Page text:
Dual Core Vs Dual Processor Vs Hyper Threading


As we start talking of high performance computing, 64-bit platform offerings etc. some of the buzz words that come into play are dual processor, dual core and Hyper Threading. I thought it would be a good idea to find and write about what these technologies are all about, who fares where and what is the best.


 


While the Dual-core systems refers to having a CPU that includes two complete execution cores per physical processor, a Dual-processor (DP) systems is one which contains two separate physical computer processors on the same chassis. Unlike dual processors systems where the two procs can be located on the same motherboard and at times on separate boards, in Dual Core, one integrated circuit contains two complete computer processors. In the Dual core systems, there is a combined cache and the controller between the two processors, it is independent in dual processor systems. The Advanced Programmable Interrupt Controllers (APIC) in both these cases are separate for each processor, providing multi processor interrupt management.


 


Hyper Threading (HT) technology was developed by Intel and is somewhere midway between the above two. In HT enabled systems, the circuitry enables one physical processor to appear as two logical processors. This enables a separate APIC for each logical processor while maintaining a single cache.


 


As they say a picture speak louder than a thousand words, here is the picture of what I described above.



I would more about these, there pros and cons etc. in some of my next blogs.

Comments (9)
  1. Name is required says:

    The AMD dual-core processors have separate L2 cache unlike the pic you included.

    http://www.amd.com/us-en/Processors/ProductInformation/0,,30_118_9485_13041^13043,00.html

  2. pic says:

    Intel’s 800 and 900 series also have separate L2 Cache. But they were made into one in the Core and Core 2 processors.

  3. jp says:

    hey, i think ht is way better than dualcore, because i have a ht and it works really fast on media editing , creating programs, and dual core gets stuck to many times. I think HT is the best so far. HT isn’t that famous because none needs that much power for a pc. however , dualcore is known because it is cheap. HT is expensive for some reason, don’t you think?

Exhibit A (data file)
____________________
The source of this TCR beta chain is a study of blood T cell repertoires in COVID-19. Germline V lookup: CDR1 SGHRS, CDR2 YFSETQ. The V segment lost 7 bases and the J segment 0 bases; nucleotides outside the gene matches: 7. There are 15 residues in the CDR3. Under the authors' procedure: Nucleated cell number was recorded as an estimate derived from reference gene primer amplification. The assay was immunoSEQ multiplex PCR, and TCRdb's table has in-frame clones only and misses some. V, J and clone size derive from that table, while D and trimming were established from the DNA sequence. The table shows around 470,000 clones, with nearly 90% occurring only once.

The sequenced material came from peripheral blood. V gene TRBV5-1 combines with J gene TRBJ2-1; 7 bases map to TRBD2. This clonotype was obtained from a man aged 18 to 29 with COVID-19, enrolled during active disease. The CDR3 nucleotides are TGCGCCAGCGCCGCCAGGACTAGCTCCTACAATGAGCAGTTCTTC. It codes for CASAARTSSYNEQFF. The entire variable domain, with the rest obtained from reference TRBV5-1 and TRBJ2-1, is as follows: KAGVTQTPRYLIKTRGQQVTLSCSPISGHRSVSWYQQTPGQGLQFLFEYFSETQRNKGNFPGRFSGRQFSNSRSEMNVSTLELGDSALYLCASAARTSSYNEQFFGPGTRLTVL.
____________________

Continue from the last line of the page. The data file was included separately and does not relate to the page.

4. duh says:

    the pro-HT comment someone posted was the stupidest thing i’ve read today 😀 intel’s HT implementation is terrible, which is why theyve even dropped it off current xeons

  5. marvin says:

    set..ready…goo:QUADCORE baby!!!!and soon OCTACORE….HYPER WHAT?????

  6. Gopal ji Singh says:

    Hi,

    this is really good. Keep it up.

  7. Howard says:

    Both my Sony VAIO and HP Pavilion have HT and they both work hugely fast. One at 2.8 and the other at 3.0.

    I have nothing else to compare it to other than frinds computers I’ve tried with a DC with around the same speed and RAM. Programs like SONAR and Soundforge zip along like nothing I’ve ever used before.

    Not much of a comparison but definitely no complaints : )

  8. zeyaad says:

    im using a intel 3.06ghz HT cpu n i find it performs more better a intel D 2.0ghz cpu not only the stability but aswell as the core temp b much lower, and for the price range its not bad:)

  9. glenn says:

    lol, I have 8 core playstation 3 and it whips my celeron 533 into submission. I have Hyper-Thermia. I dont think the Hyper Thermia helps much but it improves with a dual core electric bar fire.

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